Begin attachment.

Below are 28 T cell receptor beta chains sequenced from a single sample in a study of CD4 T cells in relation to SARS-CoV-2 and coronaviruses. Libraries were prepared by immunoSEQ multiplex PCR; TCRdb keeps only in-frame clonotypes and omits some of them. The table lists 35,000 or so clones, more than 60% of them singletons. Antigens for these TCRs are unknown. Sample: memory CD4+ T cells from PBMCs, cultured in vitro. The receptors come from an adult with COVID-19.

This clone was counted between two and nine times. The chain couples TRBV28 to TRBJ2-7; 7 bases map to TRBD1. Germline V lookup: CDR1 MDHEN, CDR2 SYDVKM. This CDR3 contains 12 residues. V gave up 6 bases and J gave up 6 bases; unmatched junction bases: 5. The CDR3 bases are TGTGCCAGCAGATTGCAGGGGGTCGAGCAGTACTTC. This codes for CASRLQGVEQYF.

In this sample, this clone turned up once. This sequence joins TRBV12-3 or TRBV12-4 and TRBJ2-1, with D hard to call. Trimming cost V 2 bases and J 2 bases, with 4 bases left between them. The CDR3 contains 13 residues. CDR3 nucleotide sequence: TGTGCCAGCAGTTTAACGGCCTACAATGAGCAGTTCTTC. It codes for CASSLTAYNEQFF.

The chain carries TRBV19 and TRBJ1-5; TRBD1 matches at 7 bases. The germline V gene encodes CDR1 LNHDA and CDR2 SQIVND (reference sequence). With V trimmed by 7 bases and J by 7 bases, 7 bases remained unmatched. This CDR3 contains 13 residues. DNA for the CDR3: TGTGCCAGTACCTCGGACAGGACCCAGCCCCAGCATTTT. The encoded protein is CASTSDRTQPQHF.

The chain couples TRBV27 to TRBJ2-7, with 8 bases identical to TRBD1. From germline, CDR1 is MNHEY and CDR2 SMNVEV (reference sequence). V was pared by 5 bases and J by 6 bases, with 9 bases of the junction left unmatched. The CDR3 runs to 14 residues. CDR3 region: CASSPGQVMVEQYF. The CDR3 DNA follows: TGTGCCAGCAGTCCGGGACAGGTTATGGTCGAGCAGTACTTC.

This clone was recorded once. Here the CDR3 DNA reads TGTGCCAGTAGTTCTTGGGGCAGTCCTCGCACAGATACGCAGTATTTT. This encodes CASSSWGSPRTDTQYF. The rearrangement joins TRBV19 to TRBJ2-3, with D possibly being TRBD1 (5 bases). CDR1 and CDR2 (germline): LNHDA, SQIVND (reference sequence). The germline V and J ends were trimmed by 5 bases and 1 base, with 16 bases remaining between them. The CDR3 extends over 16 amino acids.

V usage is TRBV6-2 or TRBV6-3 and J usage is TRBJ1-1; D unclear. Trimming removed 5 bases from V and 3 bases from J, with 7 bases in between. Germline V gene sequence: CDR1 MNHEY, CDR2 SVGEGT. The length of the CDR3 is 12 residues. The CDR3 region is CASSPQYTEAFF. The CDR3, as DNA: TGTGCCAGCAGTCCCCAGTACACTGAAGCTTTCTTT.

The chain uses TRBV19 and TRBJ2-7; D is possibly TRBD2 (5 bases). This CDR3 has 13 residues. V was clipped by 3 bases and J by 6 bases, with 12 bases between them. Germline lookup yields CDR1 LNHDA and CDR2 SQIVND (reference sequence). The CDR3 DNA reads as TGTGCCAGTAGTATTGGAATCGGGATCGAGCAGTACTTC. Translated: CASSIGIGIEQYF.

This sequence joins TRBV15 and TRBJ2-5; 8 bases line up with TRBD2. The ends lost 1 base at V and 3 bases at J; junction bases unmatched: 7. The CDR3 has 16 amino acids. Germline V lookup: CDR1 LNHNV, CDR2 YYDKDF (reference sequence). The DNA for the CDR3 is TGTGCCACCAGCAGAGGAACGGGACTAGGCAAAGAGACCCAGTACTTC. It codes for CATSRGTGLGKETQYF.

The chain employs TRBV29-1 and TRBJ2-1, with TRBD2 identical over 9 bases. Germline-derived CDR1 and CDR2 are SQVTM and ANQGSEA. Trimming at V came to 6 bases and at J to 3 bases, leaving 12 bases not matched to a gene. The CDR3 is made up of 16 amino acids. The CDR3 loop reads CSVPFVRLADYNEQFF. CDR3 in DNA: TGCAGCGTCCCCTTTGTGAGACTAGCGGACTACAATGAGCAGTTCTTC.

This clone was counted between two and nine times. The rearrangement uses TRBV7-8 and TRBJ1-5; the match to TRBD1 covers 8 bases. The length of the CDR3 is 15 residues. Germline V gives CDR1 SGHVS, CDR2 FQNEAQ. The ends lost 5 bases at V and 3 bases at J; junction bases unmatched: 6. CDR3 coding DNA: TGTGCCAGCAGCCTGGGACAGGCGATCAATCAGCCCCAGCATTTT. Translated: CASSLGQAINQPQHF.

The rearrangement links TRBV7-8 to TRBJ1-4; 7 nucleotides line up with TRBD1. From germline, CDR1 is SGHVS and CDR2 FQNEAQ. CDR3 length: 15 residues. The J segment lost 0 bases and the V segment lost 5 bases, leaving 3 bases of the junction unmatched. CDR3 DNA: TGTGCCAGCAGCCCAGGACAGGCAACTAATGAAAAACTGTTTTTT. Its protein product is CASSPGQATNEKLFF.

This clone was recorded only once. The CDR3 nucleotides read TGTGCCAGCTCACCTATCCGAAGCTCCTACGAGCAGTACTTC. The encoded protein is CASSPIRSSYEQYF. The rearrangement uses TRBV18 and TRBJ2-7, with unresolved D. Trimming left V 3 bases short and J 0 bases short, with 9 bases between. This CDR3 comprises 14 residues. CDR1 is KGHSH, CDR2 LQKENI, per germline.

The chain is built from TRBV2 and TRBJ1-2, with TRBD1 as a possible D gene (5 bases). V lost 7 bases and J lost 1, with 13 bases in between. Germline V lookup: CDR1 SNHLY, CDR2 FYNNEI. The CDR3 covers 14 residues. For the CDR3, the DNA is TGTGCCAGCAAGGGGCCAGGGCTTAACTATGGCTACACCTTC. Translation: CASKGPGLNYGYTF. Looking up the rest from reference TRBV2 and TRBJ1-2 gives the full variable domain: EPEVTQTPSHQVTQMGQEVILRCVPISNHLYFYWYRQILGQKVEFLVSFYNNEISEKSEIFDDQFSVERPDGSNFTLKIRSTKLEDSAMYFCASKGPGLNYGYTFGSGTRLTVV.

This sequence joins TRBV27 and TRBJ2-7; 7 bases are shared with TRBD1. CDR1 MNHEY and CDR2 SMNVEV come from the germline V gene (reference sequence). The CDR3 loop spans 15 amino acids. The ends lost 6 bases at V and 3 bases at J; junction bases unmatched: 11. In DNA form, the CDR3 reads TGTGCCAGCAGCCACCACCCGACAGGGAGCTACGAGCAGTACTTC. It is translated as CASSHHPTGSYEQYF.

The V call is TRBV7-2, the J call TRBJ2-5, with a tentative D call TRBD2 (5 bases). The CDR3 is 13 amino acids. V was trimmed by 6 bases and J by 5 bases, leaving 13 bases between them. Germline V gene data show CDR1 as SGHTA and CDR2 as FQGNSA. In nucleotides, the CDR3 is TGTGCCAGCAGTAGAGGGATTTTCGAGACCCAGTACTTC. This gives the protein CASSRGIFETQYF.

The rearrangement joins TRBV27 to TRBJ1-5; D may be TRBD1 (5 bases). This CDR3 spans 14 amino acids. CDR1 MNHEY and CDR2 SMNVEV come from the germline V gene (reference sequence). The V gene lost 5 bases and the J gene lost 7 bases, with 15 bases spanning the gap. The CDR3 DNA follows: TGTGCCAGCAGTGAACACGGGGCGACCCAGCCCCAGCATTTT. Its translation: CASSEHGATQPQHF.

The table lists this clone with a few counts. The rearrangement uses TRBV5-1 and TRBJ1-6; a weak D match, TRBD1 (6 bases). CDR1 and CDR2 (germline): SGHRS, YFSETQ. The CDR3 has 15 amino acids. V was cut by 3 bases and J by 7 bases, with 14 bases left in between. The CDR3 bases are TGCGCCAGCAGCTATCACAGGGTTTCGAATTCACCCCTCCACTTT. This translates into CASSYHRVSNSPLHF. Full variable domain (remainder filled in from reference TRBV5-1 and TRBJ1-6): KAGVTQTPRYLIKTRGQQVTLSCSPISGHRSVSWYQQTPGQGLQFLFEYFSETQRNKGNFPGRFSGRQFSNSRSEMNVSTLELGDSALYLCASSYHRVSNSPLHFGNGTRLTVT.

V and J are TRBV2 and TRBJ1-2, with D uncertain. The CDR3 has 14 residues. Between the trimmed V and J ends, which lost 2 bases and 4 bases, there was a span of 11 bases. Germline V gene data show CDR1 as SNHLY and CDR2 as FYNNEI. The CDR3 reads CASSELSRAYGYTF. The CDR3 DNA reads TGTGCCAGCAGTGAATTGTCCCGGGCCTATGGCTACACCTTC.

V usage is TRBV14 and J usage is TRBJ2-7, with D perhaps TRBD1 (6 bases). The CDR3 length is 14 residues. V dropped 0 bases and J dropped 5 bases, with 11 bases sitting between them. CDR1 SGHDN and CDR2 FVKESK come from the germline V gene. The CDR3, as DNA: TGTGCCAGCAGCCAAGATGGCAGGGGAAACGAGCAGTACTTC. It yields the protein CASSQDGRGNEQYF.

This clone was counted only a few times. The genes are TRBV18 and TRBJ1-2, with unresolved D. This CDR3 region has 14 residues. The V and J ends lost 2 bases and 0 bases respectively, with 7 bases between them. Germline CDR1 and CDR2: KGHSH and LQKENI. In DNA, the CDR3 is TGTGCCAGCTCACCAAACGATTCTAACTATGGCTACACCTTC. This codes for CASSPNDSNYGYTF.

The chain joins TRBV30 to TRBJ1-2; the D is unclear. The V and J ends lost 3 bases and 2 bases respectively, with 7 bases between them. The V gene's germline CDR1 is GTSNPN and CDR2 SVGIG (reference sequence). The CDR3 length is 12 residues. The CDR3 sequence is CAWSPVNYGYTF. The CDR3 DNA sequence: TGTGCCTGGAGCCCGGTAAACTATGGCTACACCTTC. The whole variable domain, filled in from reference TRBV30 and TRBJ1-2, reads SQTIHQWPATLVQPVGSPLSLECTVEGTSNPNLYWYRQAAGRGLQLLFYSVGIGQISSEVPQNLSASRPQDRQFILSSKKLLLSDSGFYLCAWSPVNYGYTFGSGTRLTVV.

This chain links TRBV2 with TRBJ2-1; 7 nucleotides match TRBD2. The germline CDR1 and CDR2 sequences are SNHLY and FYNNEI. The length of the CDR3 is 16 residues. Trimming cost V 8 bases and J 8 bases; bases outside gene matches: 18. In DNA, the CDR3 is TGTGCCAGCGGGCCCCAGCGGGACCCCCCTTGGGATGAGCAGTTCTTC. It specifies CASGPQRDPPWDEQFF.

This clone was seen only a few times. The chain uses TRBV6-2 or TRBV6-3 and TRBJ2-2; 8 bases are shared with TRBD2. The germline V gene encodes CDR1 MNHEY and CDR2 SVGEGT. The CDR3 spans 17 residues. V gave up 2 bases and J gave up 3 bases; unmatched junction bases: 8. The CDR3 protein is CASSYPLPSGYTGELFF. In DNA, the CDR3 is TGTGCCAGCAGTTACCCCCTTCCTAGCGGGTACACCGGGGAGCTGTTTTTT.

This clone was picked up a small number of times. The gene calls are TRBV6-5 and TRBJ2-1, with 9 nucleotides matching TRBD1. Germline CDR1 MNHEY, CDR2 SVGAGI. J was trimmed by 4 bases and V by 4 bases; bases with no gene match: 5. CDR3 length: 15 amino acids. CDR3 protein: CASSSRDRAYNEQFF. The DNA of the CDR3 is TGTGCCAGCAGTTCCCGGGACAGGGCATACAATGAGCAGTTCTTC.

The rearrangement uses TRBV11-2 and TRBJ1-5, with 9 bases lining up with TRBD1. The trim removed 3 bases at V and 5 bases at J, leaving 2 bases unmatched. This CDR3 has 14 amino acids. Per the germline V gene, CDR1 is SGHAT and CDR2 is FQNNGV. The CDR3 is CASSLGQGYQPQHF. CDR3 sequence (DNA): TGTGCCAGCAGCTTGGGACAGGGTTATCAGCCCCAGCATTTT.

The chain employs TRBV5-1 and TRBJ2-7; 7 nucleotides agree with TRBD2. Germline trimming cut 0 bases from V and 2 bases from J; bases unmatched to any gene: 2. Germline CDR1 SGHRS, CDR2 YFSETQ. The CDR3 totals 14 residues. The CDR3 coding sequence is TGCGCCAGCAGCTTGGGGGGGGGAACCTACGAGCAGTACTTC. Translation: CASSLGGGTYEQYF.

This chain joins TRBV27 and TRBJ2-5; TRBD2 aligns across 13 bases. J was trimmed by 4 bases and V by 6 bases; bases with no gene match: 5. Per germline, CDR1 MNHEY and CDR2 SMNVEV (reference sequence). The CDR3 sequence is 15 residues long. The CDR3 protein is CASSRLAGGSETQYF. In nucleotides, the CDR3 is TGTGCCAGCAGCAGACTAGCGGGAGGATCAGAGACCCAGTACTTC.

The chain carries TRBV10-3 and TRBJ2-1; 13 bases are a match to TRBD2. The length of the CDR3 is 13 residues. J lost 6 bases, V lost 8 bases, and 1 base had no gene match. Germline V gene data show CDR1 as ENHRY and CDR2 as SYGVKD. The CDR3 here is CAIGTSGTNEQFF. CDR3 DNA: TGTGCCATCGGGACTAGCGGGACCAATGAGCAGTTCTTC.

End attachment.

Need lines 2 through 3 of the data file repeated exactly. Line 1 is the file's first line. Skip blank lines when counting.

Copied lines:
This clone was counted between two and nine times. The chain couples TRBV28 to TRBJ2-7; 7 bases map to TRBD1. Germline V lookup: CDR1 MDHEN, CDR2 SYDVKM. This CDR3 contains 12 residues. V gave up 6 bases and J gave up 6 bases; unmatched junction bases: 5. The CDR3 bases are TGTGCCAGCAGATTGCAGGGGGTCGAGCAGTACTTC. This codes for CASRLQGVEQYF.

In this sample, this clone turned up once. This sequence joins TRBV12-3 or TRBV12-4 and TRBJ2-1, with D hard to call. Trimming cost V 2 bases and J 2 bases, with 4 bases left between them. The CDR3 contains 13 residues. CDR3 nucleotide sequence: TGTGCCAGCAGTTTAACGGCCTACAATGAGCAGTTCTTC. It codes for CASSLTAYNEQFF.